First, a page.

Cherry Bounce Music Festival
Hargett Street—Cherry Bounce, a fledgling music festival launched by two Raleigh advertising consultants last year, switched its tempo for Round 2, moving from two big outdoor shows to six local bills in clubs, followed by tonight's finale in front of Raleigh Times Bar and in conjunction with Raleigh Wide Open IV.
Pay special attention to springy British newcomers Sky Larkin, who take the stage first at noon with their simple but sassy guitar pop. Schooner wraps its soul-informed gems in a hazy glow at 5:30 p.m., chased by the mathematical riptide of Fin Fang Foom at 6:45 p.m. And then the party begins: The Hood Internet recombines whatever tunes are buzzing through online music communities, creating simple remixes that are mostly effective for their touch of humor and taste for dancing (though that new Sunn O)))/ Kid Cudi mix is an exception). Philadelphia's Man Man headlines at 9:30 p.m. Like our own Annuals with better record collections and taste, Man Man doesn't add flourishes to its big-sky melodies as much as it crams them with everything—shouts, handclaps, keyboards, bells, whistles and horns.
Elsewhere for Cherry Bounce, Mount Weather and Kooley High mix crowds and forms at Busy Bee Cafe on Wednesday, followed by an expanded Local Beer, Local Band night at Tir Na Nog with Free Electric State, Gross Ghost and The Poles at 10 p.m. on Thursday. And if you want to keep your rowdiness indoors, you might never find a better excuse than Friday night's Berkeley Cafe show: A Rooster for the Masses, Colossus, The T's (with a new drummer) and The Infamous Sugar join for a bill that's bound to be a black hole for a wild weekend—loud, lubricated and barely in control. For more on Cherry Bounce, see www.cherrybouncefest.com. —Grayson Currrin
Saxapahaw Rivermill Village—The word Oktoberfest inspires visions of beer, lederhosen and tubas. When Saxapahaw turns into little Heidelberg, the taps sure enough flow like the Haw River and, well, feel free to wear whatever strikes your fancy. But the dominant instrument is a mandolin, thanks to an all-roots lineup consisting of—in order from most purely bluegrass to most likely to stray outside bluegrass' bounds—Tommy Edwards & Friends, Wood & Steel, the Kickin Grass Band and fest-cappers Town Mountain. The free music starts at 3 p.m., with the event wrapping up at 9. Consider arriving an hour early for the dedication of the Saxapahaw Cultural History Museum. See www.rivermillvillage.com. —Rick Cornell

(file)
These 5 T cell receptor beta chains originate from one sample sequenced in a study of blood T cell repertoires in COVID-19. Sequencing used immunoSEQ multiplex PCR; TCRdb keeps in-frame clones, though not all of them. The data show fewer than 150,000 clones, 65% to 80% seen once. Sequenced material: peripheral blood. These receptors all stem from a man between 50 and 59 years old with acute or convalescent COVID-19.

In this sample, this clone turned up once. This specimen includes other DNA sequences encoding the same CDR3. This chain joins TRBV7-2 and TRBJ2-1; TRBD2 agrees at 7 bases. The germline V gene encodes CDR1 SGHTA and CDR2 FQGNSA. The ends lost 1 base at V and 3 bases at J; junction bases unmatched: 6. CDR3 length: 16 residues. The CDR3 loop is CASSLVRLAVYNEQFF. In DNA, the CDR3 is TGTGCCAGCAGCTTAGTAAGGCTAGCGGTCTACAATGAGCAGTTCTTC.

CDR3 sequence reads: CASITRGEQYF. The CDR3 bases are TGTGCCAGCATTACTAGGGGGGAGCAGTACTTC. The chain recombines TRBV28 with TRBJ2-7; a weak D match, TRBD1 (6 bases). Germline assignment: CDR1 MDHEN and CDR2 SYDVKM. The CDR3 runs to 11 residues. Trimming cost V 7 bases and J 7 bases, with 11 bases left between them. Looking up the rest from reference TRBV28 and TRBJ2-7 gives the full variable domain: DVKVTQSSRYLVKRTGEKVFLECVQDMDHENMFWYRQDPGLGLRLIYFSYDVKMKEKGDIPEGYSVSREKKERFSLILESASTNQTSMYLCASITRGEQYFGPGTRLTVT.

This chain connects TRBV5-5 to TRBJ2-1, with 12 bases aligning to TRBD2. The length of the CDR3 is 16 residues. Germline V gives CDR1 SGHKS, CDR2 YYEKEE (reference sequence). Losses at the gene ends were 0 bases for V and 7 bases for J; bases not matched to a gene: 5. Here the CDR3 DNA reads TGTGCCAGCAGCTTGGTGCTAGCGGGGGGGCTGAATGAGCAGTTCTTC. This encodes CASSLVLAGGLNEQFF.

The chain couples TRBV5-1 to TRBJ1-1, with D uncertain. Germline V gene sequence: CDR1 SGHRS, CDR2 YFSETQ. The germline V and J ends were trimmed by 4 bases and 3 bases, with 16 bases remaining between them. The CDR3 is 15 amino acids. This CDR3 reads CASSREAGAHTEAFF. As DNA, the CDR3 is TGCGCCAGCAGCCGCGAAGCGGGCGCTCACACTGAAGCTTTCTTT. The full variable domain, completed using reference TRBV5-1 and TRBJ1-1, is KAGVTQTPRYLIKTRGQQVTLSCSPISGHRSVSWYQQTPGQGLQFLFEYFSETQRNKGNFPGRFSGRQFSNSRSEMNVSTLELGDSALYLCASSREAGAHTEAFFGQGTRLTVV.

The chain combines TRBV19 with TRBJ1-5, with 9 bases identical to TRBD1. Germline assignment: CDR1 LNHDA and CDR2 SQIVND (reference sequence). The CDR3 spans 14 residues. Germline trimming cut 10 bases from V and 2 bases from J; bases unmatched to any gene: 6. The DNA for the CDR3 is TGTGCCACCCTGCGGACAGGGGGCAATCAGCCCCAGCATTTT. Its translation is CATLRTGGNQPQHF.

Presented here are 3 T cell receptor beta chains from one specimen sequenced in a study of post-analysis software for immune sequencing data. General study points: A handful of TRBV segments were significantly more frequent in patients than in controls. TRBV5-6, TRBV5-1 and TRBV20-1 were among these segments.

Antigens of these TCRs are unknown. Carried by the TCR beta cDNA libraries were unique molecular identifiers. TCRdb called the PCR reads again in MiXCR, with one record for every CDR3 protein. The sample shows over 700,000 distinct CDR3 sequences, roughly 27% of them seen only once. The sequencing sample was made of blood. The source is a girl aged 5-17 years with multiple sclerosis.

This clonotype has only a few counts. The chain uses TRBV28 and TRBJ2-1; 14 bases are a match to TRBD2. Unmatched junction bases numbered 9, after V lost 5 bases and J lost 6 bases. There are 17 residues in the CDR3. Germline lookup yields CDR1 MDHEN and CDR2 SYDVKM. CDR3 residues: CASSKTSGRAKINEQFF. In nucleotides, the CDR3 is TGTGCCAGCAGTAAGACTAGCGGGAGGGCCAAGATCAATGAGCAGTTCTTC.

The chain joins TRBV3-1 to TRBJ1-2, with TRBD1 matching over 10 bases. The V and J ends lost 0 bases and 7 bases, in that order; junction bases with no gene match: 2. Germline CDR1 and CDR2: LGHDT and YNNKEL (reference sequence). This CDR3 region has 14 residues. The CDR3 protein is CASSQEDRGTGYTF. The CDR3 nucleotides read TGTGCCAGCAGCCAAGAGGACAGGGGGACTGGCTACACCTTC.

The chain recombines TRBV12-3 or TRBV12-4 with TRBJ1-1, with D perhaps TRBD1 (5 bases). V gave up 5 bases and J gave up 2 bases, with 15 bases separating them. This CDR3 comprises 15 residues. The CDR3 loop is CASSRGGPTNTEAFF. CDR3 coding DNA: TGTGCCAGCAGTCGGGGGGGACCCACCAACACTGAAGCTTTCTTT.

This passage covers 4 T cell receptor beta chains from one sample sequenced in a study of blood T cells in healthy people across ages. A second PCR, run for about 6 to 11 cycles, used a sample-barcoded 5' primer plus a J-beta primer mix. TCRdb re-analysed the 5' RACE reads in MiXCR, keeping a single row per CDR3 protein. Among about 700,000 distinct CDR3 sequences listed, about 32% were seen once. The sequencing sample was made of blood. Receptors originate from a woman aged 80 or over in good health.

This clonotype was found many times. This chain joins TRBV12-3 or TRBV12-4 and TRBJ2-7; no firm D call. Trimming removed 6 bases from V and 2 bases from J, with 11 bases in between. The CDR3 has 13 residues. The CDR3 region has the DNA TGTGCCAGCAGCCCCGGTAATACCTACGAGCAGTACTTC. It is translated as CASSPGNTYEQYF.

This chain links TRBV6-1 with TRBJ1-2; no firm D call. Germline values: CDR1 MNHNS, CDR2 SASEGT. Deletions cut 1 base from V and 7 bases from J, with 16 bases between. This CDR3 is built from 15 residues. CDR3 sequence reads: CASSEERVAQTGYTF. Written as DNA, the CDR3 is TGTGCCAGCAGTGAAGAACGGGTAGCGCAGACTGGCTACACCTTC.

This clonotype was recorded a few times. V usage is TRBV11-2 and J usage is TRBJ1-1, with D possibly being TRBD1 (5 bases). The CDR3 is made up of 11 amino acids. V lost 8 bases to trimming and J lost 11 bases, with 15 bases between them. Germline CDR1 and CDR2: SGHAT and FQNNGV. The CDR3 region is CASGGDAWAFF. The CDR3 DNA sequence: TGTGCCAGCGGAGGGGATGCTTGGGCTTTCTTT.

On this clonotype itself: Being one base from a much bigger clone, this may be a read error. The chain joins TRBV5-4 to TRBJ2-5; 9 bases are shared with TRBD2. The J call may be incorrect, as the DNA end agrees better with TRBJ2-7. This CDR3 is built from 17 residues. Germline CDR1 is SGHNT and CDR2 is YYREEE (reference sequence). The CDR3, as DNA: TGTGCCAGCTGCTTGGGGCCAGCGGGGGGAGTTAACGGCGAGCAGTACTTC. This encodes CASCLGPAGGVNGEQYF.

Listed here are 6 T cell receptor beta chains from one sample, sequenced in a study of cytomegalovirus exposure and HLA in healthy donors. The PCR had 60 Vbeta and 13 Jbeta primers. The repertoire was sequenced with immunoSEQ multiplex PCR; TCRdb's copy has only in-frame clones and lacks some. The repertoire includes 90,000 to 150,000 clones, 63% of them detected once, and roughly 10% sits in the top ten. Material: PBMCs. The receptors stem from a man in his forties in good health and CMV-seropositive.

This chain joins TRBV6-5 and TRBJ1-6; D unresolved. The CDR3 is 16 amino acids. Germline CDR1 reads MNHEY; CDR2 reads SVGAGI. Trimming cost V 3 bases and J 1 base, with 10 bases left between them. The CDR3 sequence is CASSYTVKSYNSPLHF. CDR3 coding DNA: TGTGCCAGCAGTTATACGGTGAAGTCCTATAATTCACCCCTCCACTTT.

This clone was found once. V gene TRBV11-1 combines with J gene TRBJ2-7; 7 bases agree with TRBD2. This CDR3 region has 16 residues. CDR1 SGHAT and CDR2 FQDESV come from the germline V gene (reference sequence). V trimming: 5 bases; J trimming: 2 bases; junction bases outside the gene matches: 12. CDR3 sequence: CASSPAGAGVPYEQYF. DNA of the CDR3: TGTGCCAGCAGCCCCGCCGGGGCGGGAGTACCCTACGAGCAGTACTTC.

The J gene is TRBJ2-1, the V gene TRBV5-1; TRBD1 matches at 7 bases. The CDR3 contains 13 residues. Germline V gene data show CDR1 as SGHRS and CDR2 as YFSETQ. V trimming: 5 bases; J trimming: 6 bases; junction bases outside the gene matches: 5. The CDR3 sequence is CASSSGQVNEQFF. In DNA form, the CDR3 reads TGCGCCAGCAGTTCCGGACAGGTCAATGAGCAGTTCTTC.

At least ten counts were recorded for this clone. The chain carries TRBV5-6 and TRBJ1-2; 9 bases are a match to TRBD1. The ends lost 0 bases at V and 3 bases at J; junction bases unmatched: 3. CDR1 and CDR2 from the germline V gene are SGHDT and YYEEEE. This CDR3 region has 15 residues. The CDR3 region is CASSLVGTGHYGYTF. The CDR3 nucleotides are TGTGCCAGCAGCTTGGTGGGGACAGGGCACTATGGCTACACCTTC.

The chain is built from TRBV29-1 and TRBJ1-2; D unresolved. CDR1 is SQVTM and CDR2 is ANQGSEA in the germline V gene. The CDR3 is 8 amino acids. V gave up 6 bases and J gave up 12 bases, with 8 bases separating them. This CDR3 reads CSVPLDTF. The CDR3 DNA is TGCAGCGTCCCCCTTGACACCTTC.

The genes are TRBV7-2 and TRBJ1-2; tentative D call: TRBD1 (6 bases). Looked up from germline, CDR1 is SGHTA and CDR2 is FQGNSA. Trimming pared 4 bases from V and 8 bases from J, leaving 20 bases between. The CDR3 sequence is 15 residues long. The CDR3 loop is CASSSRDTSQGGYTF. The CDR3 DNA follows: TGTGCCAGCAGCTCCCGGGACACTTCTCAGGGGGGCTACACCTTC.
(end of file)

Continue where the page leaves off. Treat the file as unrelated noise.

Thrill the World
Central Park—Get an early start on Halloween by dancing to Michael Jackson's "Thriller"—the famously ghoulish video with that stutter-and-slide dance—in large groups. International Jackson fans are hoping to set a Guinness world record by getting 270,000 people worldwide to perform the dance at the same time through a campaign called Thrill the World. More than 360 events are planned across the globe for Saturday night, and Durham will host a party of its own. The event is free for all ages, but be prepared: Study the 40 video clips and script at www.thrilltheworld.com, and take note that the dance here is not exactly the same as the video. If you're ready, arrive at the Pavilion at Durham Central Park between 6:30 p.m. and 7:45 p.m. to register; dancing starts at 8:30 p.m. —Samiha Khanna
Carolina Theatre—For one night only, Dracula will be undead and loving it. The Triangle Youth Ballet has exhumed the ballet from the vault and will roar it back to life. Original choreographer David Nixon based his two-act piece, termed "the ballet with bite," directly on Bram Stoker's words. The 1999 debut production played with contradictions of light and shadows, reality and illusion and that of Dracula himself. Come out and support budding young talent, and you may even witness a future star in the making. The blood begins flowing at 8 p.m. Tickets are $15-$18 in advance and $17-$20 on the day of the show. For more information, visit www.triangleyouthballet.org. —Sarah Ewald
Baron Von Rumblebuss, Kitty Box & the Johnnys, Dex Romweber
City Tap—It's tripleheader time on the patio in Pittsboro. First, at 2 p.m., is Baron von Rumblebuss, a guy who rocks much harder than you might expect from someone who A) wears aviator goggles and B) makes music aimed at kids. Kitty Box & the Johnnys, an alt-roots outfit led by Chatham County belter Taz Halloween, arrive at 3 p.m. And rounding out the evening at 8 p.m. is the deservedly legendary Dex Romweber, channeling everyone from '40s pop-song stylists, Smash-era Charlie Rich and Chopin to several versions of Dex himself. It gets even better: There's no cover charge for the shows. See www.thecitytap.com. —Rick Cornell